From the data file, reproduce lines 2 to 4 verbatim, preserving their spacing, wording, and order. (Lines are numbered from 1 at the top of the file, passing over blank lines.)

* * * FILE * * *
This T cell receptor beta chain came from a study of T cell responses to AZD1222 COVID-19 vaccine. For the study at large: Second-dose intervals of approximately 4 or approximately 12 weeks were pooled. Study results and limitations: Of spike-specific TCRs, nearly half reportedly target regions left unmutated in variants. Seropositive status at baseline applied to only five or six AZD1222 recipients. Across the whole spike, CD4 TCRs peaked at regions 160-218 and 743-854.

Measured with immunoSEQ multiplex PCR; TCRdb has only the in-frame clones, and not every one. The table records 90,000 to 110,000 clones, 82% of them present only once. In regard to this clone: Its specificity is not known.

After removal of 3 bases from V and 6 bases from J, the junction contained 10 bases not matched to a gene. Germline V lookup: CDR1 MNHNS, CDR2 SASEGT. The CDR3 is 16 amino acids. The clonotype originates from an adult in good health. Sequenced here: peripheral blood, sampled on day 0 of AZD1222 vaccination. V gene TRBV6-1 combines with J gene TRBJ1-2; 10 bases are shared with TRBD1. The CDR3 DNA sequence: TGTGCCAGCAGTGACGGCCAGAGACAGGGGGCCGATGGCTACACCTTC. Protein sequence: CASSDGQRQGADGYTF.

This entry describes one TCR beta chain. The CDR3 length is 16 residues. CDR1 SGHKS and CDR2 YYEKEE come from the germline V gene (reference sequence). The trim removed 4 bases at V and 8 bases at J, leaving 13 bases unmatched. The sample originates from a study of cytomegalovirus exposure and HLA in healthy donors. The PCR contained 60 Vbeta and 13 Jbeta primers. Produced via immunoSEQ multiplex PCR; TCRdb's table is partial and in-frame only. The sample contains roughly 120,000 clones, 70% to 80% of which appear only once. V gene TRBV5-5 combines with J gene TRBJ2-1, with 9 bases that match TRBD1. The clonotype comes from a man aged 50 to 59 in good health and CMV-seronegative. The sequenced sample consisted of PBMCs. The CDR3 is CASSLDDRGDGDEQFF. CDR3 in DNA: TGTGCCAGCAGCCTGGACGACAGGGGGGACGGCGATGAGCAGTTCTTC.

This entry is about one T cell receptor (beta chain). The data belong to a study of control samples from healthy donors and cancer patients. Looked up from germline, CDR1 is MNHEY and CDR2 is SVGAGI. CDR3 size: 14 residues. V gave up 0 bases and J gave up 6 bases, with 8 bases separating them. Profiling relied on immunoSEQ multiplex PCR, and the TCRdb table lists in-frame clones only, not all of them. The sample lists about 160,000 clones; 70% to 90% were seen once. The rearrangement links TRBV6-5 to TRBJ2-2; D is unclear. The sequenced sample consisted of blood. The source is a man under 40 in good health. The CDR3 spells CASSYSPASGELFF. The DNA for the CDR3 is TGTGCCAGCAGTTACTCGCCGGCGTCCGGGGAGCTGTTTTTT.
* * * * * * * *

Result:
Measured with immunoSEQ multiplex PCR; TCRdb has only the in-frame clones, and not every one. The table records 90,000 to 110,000 clones, 82% of them present only once. In regard to this clone: Its specificity is not known.

After removal of 3 bases from V and 6 bases from J, the junction contained 10 bases not matched to a gene. Germline V lookup: CDR1 MNHNS, CDR2 SASEGT. The CDR3 is 16 amino acids. The clonotype originates from an adult in good health. Sequenced here: peripheral blood, sampled on day 0 of AZD1222 vaccination. V gene TRBV6-1 combines with J gene TRBJ1-2; 10 bases are shared with TRBD1. The CDR3 DNA sequence: TGTGCCAGCAGTGACGGCCAGAGACAGGGGGCCGATGGCTACACCTTC. Protein sequence: CASSDGQRQGADGYTF.

This entry describes one TCR beta chain. The CDR3 length is 16 residues. CDR1 SGHKS and CDR2 YYEKEE come from the germline V gene (reference sequence). The trim removed 4 bases at V and 8 bases at J, leaving 13 bases unmatched. The sample originates from a study of cytomegalovirus exposure and HLA in healthy donors. The PCR contained 60 Vbeta and 13 Jbeta primers. Produced via immunoSEQ multiplex PCR; TCRdb's table is partial and in-frame only. The sample contains roughly 120,000 clones, 70% to 80% of which appear only once. V gene TRBV5-5 combines with J gene TRBJ2-1, with 9 bases that match TRBD1. The clonotype comes from a man aged 50 to 59 in good health and CMV-seronegative. The sequenced sample consisted of PBMCs. The CDR3 is CASSLDDRGDGDEQFF. CDR3 in DNA: TGTGCCAGCAGCCTGGACGACAGGGGGGACGGCGATGAGCAGTTCTTC.